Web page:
„The proposed budget in 1930 for unemployment benefit was 46 million Reichmarks, and the actual expenditure in 1930 was 78 million [...] In the 1931 budget some 158 million have been put aside for this purpose [...] . This is surely a sign that large parts of the population live in alarming poverty but also that the city of Berlin is committed to doing its utmost to help those in need in times of distress.“
Bruno Asch to the city council, 3. 6. 1931
Bruno Asch came from a Jewish family. He was employed by David textiles factory in Charlottenburg after completing an apprenticeship there. He served as a soldier in the First World War from 1914 to 1918 and then returned to work in the factory. After a brief spell working as a writer, Asch was elected salaried councillor in the Frankfurt district of Hoechst in 1920 and mayor in 1922. In 1924, he published a paper on local authority funding in Prussia. The next year, he became city treasurer of Frankfurt am Main. On 14.4.1931, the Berlin city council elected him treasurer. After the Nazis came to power, he was suspended on 13.3.1933 and later dismissed. In autumn 1933, he emigrated with his family to Amsterdam, where he co-founded a company to administer and audit property and businesses with the former president of the state bank of Thuringia, Löb. In 1938, the Asch family was expatriated by the German Reich. In 1939, Asch’s oldest daughter Mirjam (19) managed to emigrate to Palestine. After the German occupation of the Netherlands, Bruno Asch committed suicide. His wife Margarethe and their daughters Ruth and Renate were deported to Sobibor extermination camp in 1943, where they were murdered. A street in Hoechst is named after Bruno Asch. On 22.9.1994, a commemorative plaque was installed in his memory at the Bolongaro Palais in Höchst.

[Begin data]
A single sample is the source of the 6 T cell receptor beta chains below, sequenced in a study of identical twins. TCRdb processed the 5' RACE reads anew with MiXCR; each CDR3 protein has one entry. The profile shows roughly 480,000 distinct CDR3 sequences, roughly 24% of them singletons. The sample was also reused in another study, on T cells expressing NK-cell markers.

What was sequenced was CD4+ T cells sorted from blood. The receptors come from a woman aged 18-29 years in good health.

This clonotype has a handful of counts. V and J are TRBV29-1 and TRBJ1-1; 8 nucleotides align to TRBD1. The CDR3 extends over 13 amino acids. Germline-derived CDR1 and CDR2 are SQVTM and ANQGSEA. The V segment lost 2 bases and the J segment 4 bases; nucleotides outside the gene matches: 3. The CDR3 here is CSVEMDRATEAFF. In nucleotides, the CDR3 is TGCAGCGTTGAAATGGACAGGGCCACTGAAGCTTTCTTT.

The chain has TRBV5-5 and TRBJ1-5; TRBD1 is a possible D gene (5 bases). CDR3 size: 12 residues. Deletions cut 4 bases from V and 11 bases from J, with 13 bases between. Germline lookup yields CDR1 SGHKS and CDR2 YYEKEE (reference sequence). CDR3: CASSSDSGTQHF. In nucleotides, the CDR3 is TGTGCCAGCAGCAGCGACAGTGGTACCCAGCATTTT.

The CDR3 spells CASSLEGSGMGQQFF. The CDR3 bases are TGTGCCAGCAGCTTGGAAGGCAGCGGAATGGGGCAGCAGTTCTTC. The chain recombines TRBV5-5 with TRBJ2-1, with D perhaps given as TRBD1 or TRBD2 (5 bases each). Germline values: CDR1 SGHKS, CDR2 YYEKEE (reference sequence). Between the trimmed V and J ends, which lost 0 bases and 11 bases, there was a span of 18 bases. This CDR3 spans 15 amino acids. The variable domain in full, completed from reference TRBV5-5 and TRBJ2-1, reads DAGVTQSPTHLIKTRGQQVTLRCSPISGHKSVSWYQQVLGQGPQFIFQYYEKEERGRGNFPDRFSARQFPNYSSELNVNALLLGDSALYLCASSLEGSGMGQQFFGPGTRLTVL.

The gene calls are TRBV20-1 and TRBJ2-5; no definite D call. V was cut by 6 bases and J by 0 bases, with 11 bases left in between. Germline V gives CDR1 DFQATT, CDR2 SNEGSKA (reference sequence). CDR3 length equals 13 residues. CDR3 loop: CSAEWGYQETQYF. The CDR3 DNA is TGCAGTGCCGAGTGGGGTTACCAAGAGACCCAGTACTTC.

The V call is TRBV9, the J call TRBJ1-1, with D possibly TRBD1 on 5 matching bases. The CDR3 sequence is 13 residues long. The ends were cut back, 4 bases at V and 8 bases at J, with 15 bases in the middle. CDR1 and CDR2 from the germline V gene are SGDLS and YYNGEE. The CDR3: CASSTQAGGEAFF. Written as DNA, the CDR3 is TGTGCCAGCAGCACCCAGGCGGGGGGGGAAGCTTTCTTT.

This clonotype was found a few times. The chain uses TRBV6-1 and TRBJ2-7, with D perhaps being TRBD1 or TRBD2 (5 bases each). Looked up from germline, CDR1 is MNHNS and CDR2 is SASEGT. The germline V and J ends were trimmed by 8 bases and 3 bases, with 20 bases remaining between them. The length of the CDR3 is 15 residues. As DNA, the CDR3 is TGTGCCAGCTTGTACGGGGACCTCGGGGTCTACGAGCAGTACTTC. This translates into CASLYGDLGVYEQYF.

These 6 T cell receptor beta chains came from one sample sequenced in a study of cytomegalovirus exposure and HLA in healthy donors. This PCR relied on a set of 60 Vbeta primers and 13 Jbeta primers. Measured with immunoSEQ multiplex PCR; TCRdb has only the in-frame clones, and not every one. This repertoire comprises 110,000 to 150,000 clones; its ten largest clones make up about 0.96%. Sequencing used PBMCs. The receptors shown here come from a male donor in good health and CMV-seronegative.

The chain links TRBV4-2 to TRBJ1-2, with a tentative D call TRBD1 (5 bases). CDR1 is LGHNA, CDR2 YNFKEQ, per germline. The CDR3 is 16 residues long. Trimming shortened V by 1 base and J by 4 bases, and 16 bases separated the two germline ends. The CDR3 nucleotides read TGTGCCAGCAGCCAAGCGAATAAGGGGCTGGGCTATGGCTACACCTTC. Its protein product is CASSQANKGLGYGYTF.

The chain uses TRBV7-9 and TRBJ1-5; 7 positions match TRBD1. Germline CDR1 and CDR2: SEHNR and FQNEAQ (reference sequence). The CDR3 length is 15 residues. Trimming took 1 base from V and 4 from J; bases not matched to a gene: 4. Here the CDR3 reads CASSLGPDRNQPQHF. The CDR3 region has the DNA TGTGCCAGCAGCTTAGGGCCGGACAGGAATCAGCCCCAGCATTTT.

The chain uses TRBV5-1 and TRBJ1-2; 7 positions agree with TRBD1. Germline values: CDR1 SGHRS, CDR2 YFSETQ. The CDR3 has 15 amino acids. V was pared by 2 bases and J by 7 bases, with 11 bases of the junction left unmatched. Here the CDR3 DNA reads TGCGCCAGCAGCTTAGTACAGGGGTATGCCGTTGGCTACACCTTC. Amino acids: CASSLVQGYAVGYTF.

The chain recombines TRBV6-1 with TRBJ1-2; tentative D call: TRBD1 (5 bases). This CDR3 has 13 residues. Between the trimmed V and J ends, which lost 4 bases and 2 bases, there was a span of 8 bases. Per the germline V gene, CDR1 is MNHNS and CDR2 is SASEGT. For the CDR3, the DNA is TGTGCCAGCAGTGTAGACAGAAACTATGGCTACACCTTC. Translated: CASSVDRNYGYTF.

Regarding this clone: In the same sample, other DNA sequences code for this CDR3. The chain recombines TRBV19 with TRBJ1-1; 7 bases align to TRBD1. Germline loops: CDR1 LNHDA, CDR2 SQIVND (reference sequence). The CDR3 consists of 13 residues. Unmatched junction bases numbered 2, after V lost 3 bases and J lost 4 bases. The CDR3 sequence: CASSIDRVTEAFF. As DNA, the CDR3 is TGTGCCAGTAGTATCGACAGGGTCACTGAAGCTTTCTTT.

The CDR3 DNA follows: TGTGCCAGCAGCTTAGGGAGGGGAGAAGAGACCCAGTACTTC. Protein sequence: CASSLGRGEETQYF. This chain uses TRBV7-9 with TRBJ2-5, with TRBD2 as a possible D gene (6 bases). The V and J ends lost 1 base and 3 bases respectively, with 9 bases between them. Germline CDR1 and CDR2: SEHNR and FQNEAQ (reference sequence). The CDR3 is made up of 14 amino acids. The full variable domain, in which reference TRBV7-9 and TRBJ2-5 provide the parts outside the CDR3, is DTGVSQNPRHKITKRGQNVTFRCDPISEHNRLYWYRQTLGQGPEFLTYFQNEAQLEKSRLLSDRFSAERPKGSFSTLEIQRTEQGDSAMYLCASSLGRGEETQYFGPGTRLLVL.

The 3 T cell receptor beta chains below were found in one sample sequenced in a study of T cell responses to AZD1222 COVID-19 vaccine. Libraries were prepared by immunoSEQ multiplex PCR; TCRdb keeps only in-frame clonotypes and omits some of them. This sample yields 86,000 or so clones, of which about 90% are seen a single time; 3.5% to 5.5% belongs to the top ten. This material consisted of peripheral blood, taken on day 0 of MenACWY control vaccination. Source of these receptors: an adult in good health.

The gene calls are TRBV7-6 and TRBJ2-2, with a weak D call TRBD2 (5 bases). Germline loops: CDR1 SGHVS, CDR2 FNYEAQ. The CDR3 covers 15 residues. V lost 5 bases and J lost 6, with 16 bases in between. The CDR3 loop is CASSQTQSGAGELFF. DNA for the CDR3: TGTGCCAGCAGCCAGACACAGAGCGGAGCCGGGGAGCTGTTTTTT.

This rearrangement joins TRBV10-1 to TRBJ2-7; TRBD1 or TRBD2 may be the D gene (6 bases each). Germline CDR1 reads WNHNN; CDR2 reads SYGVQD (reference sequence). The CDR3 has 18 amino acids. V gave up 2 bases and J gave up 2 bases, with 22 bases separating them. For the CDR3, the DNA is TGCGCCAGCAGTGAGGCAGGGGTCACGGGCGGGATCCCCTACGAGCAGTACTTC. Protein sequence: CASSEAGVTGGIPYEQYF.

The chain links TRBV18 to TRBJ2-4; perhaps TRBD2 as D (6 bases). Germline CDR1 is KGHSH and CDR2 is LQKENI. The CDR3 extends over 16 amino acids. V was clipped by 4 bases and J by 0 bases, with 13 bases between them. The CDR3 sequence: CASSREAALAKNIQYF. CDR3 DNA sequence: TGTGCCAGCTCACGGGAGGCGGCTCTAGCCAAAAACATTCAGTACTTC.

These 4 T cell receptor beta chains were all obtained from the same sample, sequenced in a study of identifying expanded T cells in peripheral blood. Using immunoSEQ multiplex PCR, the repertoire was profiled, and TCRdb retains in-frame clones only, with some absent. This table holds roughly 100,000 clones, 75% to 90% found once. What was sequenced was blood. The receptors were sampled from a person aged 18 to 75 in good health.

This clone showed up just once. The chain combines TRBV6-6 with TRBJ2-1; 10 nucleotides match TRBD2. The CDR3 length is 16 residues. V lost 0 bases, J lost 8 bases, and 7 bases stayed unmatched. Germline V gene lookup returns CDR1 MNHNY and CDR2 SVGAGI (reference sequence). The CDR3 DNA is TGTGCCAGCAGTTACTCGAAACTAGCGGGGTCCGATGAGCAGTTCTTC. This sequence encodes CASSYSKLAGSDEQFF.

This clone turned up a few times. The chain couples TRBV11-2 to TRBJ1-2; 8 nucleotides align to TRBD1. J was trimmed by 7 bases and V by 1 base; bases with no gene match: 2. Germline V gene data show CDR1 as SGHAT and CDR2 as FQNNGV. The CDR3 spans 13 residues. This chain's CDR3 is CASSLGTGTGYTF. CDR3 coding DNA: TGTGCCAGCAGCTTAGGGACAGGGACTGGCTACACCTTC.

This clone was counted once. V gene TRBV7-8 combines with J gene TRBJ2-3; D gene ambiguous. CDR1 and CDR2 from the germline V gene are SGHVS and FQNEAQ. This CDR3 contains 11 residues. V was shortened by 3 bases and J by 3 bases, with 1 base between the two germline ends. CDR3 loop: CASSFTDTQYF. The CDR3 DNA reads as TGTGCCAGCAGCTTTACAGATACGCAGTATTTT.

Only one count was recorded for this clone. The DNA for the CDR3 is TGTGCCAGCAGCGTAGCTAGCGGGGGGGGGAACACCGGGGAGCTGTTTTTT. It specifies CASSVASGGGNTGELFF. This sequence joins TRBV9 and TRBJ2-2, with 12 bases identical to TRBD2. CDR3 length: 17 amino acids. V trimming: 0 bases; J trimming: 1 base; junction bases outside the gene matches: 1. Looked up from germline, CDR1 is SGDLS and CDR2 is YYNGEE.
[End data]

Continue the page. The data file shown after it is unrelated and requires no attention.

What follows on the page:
Bruno Asch was a municipal councillor 1931 – 1933 (SPD)